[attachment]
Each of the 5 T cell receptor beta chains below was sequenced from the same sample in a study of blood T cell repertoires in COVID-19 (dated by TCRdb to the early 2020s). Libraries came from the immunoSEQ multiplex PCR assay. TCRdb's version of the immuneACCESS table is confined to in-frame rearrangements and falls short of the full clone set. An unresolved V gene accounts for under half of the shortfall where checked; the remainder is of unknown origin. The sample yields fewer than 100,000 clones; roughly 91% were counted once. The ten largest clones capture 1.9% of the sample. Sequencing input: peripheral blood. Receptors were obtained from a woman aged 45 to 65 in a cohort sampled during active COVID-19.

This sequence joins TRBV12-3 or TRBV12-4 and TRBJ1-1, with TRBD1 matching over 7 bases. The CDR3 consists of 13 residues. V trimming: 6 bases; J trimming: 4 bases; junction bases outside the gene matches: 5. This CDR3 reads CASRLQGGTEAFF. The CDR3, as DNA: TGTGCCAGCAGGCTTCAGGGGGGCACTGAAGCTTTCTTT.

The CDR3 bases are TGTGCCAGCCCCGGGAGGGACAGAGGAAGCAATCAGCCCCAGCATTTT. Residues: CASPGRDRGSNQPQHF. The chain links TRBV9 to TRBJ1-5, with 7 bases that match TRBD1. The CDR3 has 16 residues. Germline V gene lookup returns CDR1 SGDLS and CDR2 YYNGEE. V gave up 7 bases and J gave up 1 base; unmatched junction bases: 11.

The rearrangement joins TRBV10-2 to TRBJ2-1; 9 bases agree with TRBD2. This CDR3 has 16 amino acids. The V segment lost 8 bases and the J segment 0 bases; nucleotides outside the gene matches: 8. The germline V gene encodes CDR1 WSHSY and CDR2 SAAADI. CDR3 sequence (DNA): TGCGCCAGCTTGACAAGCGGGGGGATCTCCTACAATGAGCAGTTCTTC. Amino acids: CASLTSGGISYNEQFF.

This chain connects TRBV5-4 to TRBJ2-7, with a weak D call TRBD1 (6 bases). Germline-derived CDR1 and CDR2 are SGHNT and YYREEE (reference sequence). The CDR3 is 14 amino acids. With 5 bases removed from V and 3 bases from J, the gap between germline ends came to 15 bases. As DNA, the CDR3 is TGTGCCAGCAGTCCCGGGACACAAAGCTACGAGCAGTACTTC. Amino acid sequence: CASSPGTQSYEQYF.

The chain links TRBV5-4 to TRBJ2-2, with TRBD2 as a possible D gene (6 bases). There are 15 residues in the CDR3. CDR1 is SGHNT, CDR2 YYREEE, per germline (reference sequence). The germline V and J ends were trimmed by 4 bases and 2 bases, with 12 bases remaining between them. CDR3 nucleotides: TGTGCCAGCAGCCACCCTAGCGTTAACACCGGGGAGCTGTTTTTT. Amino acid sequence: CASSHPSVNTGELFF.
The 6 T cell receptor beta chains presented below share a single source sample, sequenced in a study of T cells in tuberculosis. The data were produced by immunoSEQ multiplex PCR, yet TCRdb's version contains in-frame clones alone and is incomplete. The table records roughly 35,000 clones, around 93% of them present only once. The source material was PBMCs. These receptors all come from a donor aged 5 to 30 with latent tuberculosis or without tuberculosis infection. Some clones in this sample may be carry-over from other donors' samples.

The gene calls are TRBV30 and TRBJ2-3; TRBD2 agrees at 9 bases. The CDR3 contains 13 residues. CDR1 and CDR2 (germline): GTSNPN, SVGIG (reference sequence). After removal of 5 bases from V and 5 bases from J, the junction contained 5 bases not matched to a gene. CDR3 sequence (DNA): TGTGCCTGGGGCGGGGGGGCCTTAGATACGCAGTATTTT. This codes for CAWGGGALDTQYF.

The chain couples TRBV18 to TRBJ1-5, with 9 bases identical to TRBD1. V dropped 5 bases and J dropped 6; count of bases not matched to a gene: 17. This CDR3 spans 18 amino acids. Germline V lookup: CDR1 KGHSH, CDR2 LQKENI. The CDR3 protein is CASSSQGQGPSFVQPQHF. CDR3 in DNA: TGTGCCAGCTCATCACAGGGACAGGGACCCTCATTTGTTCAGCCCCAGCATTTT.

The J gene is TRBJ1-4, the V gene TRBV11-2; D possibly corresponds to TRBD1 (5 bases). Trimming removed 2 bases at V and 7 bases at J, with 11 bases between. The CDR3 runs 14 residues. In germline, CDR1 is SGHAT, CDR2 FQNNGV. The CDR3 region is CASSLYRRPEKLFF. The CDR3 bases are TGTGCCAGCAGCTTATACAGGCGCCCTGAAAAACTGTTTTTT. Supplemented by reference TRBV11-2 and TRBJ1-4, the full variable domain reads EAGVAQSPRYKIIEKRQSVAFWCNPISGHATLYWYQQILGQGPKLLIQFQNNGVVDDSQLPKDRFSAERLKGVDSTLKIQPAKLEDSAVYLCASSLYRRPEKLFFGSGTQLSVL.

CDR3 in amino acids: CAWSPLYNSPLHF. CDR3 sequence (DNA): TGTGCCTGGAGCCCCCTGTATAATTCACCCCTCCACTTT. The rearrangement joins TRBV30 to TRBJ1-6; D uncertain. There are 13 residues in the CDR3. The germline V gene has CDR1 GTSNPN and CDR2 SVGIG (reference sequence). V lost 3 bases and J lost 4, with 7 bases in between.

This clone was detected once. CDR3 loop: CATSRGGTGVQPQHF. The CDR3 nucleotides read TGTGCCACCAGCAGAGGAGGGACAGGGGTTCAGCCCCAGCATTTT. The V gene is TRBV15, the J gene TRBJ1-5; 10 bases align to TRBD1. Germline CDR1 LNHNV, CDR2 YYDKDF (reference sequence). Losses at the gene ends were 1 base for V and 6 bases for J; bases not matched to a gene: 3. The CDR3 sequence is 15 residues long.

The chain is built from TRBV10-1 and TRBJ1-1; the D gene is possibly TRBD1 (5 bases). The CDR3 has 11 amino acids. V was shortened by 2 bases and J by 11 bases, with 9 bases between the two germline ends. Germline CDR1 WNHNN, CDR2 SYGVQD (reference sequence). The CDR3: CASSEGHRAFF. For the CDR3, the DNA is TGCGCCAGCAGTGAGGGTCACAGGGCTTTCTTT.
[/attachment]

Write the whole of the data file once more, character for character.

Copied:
Each of the 5 T cell receptor beta chains below was sequenced from the same sample in a study of blood T cell repertoires in COVID-19 (dated by TCRdb to the early 2020s). Libraries came from the immunoSEQ multiplex PCR assay. TCRdb's version of the immuneACCESS table is confined to in-frame rearrangements and falls short of the full clone set. An unresolved V gene accounts for under half of the shortfall where checked; the remainder is of unknown origin. The sample yields fewer than 100,000 clones; roughly 91% were counted once. The ten largest clones capture 1.9% of the sample. Sequencing input: peripheral blood. Receptors were obtained from a woman aged 45 to 65 in a cohort sampled during active COVID-19.

This sequence joins TRBV12-3 or TRBV12-4 and TRBJ1-1, with TRBD1 matching over 7 bases. The CDR3 consists of 13 residues. V trimming: 6 bases; J trimming: 4 bases; junction bases outside the gene matches: 5. This CDR3 reads CASRLQGGTEAFF. The CDR3, as DNA: TGTGCCAGCAGGCTTCAGGGGGGCACTGAAGCTTTCTTT.

The CDR3 bases are TGTGCCAGCCCCGGGAGGGACAGAGGAAGCAATCAGCCCCAGCATTTT. Residues: CASPGRDRGSNQPQHF. The chain links TRBV9 to TRBJ1-5, with 7 bases that match TRBD1. The CDR3 has 16 residues. Germline V gene lookup returns CDR1 SGDLS and CDR2 YYNGEE. V gave up 7 bases and J gave up 1 base; unmatched junction bases: 11.

The rearrangement joins TRBV10-2 to TRBJ2-1; 9 bases agree with TRBD2. This CDR3 has 16 amino acids. The V segment lost 8 bases and the J segment 0 bases; nucleotides outside the gene matches: 8. The germline V gene encodes CDR1 WSHSY and CDR2 SAAADI. CDR3 sequence (DNA): TGCGCCAGCTTGACAAGCGGGGGGATCTCCTACAATGAGCAGTTCTTC. Amino acids: CASLTSGGISYNEQFF.

This chain connects TRBV5-4 to TRBJ2-7, with a weak D call TRBD1 (6 bases). Germline-derived CDR1 and CDR2 are SGHNT and YYREEE (reference sequence). The CDR3 is 14 amino acids. With 5 bases removed from V and 3 bases from J, the gap between germline ends came to 15 bases. As DNA, the CDR3 is TGTGCCAGCAGTCCCGGGACACAAAGCTACGAGCAGTACTTC. Amino acid sequence: CASSPGTQSYEQYF.

The chain links TRBV5-4 to TRBJ2-2, with TRBD2 as a possible D gene (6 bases). There are 15 residues in the CDR3. CDR1 is SGHNT, CDR2 YYREEE, per germline (reference sequence). The germline V and J ends were trimmed by 4 bases and 2 bases, with 12 bases remaining between them. CDR3 nucleotides: TGTGCCAGCAGCCACCCTAGCGTTAACACCGGGGAGCTGTTTTTT. Amino acid sequence: CASSHPSVNTGELFF.
The 6 T cell receptor beta chains presented below share a single source sample, sequenced in a study of T cells in tuberculosis. The data were produced by immunoSEQ multiplex PCR, yet TCRdb's version contains in-frame clones alone and is incomplete. The table records roughly 35,000 clones, around 93% of them present only once. The source material was PBMCs. These receptors all come from a donor aged 5 to 30 with latent tuberculosis or without tuberculosis infection. Some clones in this sample may be carry-over from other donors' samples.

The gene calls are TRBV30 and TRBJ2-3; TRBD2 agrees at 9 bases. The CDR3 contains 13 residues. CDR1 and CDR2 (germline): GTSNPN, SVGIG (reference sequence). After removal of 5 bases from V and 5 bases from J, the junction contained 5 bases not matched to a gene. CDR3 sequence (DNA): TGTGCCTGGGGCGGGGGGGCCTTAGATACGCAGTATTTT. This codes for CAWGGGALDTQYF.

The chain couples TRBV18 to TRBJ1-5, with 9 bases identical to TRBD1. V dropped 5 bases and J dropped 6; count of bases not matched to a gene: 17. This CDR3 spans 18 amino acids. Germline V lookup: CDR1 KGHSH, CDR2 LQKENI. The CDR3 protein is CASSSQGQGPSFVQPQHF. CDR3 in DNA: TGTGCCAGCTCATCACAGGGACAGGGACCCTCATTTGTTCAGCCCCAGCATTTT.

The J gene is TRBJ1-4, the V gene TRBV11-2; D possibly corresponds to TRBD1 (5 bases). Trimming removed 2 bases at V and 7 bases at J, with 11 bases between. The CDR3 runs 14 residues. In germline, CDR1 is SGHAT, CDR2 FQNNGV. The CDR3 region is CASSLYRRPEKLFF. The CDR3 bases are TGTGCCAGCAGCTTATACAGGCGCCCTGAAAAACTGTTTTTT. Supplemented by reference TRBV11-2 and TRBJ1-4, the full variable domain reads EAGVAQSPRYKIIEKRQSVAFWCNPISGHATLYWYQQILGQGPKLLIQFQNNGVVDDSQLPKDRFSAERLKGVDSTLKIQPAKLEDSAVYLCASSLYRRPEKLFFGSGTQLSVL.

CDR3 in amino acids: CAWSPLYNSPLHF. CDR3 sequence (DNA): TGTGCCTGGAGCCCCCTGTATAATTCACCCCTCCACTTT. The rearrangement joins TRBV30 to TRBJ1-6; D uncertain. There are 13 residues in the CDR3. The germline V gene has CDR1 GTSNPN and CDR2 SVGIG (reference sequence). V lost 3 bases and J lost 4, with 7 bases in between.

This clone was detected once. CDR3 loop: CATSRGGTGVQPQHF. The CDR3 nucleotides read TGTGCCACCAGCAGAGGAGGGACAGGGGTTCAGCCCCAGCATTTT. The V gene is TRBV15, the J gene TRBJ1-5; 10 bases align to TRBD1. Germline CDR1 LNHNV, CDR2 YYDKDF (reference sequence). Losses at the gene ends were 1 base for V and 6 bases for J; bases not matched to a gene: 3. The CDR3 sequence is 15 residues long.

The chain is built from TRBV10-1 and TRBJ1-1; the D gene is possibly TRBD1 (5 bases). The CDR3 has 11 amino acids. V was shortened by 2 bases and J by 11 bases, with 9 bases between the two germline ends. Germline CDR1 WNHNN, CDR2 SYGVQD (reference sequence). The CDR3: CASSEGHRAFF. For the CDR3, the DNA is TGCGCCAGCAGTGAGGGTCACAGGGCTTTCTTT.